The two finalists of the Ladies Singles at The Championships have been honoured by their respective countries, champion Elena Rybakina awarded with Kazakhstan’s Order of Dostyk (Friendship) and runner-up Ons Jabeur with Tunisia’s Great Medal of the National Order of Merit.
Rybakina received her award from the President of Kazakhstan Kassym-Jomart Tokayev for becoming the first Kazakh Grand Slam champion in history.
Born in Moscow, Rybakina has had to deal with a lot of questions about her nationality, but she insisted that she now considers herself a Kazakhstan citizen and Bulat Utemuratov, the President of the Kazakhstan Tennis Federation, is confident the sport will grow on the back of her success.
“I am delighted for Elena and offer my congratulations on this monumental achievement,” he said. “It was amazing to be at Centre Court for the final and the emotions were just overwhelming.
“I knew she could do it – she’s an incredible player, who has been constantly improving and performing at the highest level.
“Elena’s victory is testament to the years of hard work from her and her team, and support from her parents and the Kazakhstan Tennis Federation. We have some very promising young tennis players in Kazakhstan and I’m incredibly excited about both Elena’s future and the sport in our country.”
Jabeur continued her trailblazing when she became the first African woman to reach a Grand Slam singles final, and was honoured accordingly by Tunisian President Kais Saied on Thursday for ‘her remarkable sporting successes’.
Saied hailed the 27-year old for raising ‘high the country’s flag in international sporting events’ and described her as ‘the ambassador of Tunisia’.
“Congratulations for this success and future successes,” he said.
Jabeur was greeted by hundreds of fans when she made her way out of the Tunis-Carthage International Airport in the capital of Tunis on Thursday.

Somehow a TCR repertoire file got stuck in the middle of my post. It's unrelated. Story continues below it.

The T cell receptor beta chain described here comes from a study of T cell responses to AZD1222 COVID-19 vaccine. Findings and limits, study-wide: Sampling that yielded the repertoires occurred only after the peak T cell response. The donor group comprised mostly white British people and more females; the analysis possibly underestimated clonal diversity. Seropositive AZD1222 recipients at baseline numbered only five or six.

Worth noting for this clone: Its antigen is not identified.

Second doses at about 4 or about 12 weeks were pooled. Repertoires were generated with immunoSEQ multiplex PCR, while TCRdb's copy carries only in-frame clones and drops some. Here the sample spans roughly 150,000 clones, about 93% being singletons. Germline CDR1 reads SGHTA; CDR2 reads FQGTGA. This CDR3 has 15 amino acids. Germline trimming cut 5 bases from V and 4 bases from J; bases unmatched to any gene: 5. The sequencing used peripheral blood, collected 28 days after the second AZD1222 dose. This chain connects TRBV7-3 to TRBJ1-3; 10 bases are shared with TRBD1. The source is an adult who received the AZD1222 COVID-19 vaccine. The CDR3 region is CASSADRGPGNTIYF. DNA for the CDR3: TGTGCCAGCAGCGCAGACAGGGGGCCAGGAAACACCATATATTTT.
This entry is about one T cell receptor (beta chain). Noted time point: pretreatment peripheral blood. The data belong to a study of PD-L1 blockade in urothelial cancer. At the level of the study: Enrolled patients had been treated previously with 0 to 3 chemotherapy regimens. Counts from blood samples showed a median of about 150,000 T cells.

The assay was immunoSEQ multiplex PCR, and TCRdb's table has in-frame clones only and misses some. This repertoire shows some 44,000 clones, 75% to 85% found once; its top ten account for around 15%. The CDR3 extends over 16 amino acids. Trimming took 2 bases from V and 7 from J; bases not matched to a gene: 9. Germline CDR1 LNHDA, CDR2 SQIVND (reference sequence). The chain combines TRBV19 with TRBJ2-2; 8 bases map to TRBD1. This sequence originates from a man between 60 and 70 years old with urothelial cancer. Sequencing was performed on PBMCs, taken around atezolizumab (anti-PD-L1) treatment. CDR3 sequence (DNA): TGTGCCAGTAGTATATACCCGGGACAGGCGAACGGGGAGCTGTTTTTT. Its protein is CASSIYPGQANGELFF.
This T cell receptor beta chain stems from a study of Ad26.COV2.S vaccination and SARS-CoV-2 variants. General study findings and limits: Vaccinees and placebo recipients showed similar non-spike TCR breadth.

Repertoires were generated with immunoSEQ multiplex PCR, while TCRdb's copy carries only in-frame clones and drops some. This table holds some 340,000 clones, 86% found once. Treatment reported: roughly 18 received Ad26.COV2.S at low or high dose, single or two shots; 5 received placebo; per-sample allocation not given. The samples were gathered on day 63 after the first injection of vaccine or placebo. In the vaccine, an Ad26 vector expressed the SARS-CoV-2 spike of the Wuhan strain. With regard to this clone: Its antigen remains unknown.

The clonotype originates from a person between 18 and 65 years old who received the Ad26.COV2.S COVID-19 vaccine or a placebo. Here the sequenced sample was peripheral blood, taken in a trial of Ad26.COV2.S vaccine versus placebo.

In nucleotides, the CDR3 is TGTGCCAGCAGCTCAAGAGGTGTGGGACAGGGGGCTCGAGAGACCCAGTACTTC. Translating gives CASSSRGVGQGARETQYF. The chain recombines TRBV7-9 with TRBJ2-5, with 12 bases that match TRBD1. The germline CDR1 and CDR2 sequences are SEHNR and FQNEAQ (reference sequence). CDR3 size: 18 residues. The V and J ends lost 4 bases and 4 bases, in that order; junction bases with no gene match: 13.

She is the highest-ranked African or Arab player, male or female, in history after entering Wimbledon ranked No 2 by the WTA.
Nicknamed ‘Minister of Happiness’ by fans in Tunisia, Jabeur said she hoped to inspire other Arab and African players to succeed at tennis.
“We want to give more hope to the young people who watch us,” she said. “We hope to continue this momentum.
“We are proud to be Tunisians and we will continue with this success story.”
Rybakina, meanwhile, pledged some of her £2 million prize money earnings to go to help other causes.
Unfortunately for both, they will not receive a boost in their rankings due to the removal of points from the tournament.
Rybakina was also offered a bonus from the Kazakh Tennis Federation as a reward for her historic achievement, the first Kazakh player in history to win a major title.
Instead of accepting the bonus, the 23-year old asked for that money to be invested into the junior program.
Speaking to reporters earlier this week, she also confirmed that part of her prize money will be allocated to an animal charity.
“First of all, of course, I would like to help the juniors, most of it [money] will go to them, “ she told the Astana Times. “And the second important point for me: I was at the shelter, and I was very much moved by it, so I would like to allocate money for the animal shelter.”
Speaking further about the junior Tour, the World No 23 describes herself as one of the lucky players who have managed to move successfully onto the Pro Tour.
As a junior she reached a high of No 3 and reached the semi-final stage of two Grand Slam girls tournaments.
“The transition from juniors to an adult professional career is very difficult,” Rybakina said. “Besides the fact that you have to have a good team around you, not everyone is able to continue at the professional level and only a few people reach the top.
“I’ve been very lucky in that respect.” said Rybakina.
Rybakina switched her allegiance from Russia to Kazakhstan in 2018 for support to pursue her tennis career.
“At that moment, which was almost five years ago, it so happened that I had an acute question: what to do next? I was about 17-18 years old,” she explained. “I had to decide whether I would try to play and stay in professional sports or go studying.
“We found each other, and at the end of the day, I am very happy that my journey continues exactly with Kazakhstan.
“History is happening together thanks to Kazakhstan. Thank you very much for your support.”
Rybakina, who besides Wimbledon, has won 2 WTA Tour titles and been ranked as high as 12, is now preparing for the upcoming North American hardcourt swing.